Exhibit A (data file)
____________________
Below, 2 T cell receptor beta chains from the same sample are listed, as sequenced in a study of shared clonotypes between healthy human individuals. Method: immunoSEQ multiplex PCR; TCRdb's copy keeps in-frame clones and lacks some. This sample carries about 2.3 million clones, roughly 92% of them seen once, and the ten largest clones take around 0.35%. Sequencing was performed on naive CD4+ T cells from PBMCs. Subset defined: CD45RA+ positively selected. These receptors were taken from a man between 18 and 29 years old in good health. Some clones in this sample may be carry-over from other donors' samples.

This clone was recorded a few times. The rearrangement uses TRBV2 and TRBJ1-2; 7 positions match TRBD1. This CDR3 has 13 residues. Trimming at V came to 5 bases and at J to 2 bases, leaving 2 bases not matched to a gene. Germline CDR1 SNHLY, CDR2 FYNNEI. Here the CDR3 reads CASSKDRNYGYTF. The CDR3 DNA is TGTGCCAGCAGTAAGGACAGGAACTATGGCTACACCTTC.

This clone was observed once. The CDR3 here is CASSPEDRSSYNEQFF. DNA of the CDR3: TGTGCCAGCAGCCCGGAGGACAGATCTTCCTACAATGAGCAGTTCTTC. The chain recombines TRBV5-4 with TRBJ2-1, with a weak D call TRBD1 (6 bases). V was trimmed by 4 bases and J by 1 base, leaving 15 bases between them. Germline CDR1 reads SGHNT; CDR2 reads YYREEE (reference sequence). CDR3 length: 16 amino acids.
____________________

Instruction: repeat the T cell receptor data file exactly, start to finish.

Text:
Below, 2 T cell receptor beta chains from the same sample are listed, as sequenced in a study of shared clonotypes between healthy human individuals. Method: immunoSEQ multiplex PCR; TCRdb's copy keeps in-frame clones and lacks some. This sample carries about 2.3 million clones, roughly 92% of them seen once, and the ten largest clones take around 0.35%. Sequencing was performed on naive CD4+ T cells from PBMCs. Subset defined: CD45RA+ positively selected. These receptors were taken from a man between 18 and 29 years old in good health. Some clones in this sample may be carry-over from other donors' samples.

This clone was recorded a few times. The rearrangement uses TRBV2 and TRBJ1-2; 7 positions match TRBD1. This CDR3 has 13 residues. Trimming at V came to 5 bases and at J to 2 bases, leaving 2 bases not matched to a gene. Germline CDR1 SNHLY, CDR2 FYNNEI. Here the CDR3 reads CASSKDRNYGYTF. The CDR3 DNA is TGTGCCAGCAGTAAGGACAGGAACTATGGCTACACCTTC.

This clone was observed once. The CDR3 here is CASSPEDRSSYNEQFF. DNA of the CDR3: TGTGCCAGCAGCCCGGAGGACAGATCTTCCTACAATGAGCAGTTCTTC. The chain recombines TRBV5-4 with TRBJ2-1, with a weak D call TRBD1 (6 bases). V was trimmed by 4 bases and J by 1 base, leaving 15 bases between them. Germline CDR1 reads SGHNT; CDR2 reads YYREEE (reference sequence). CDR3 length: 16 amino acids.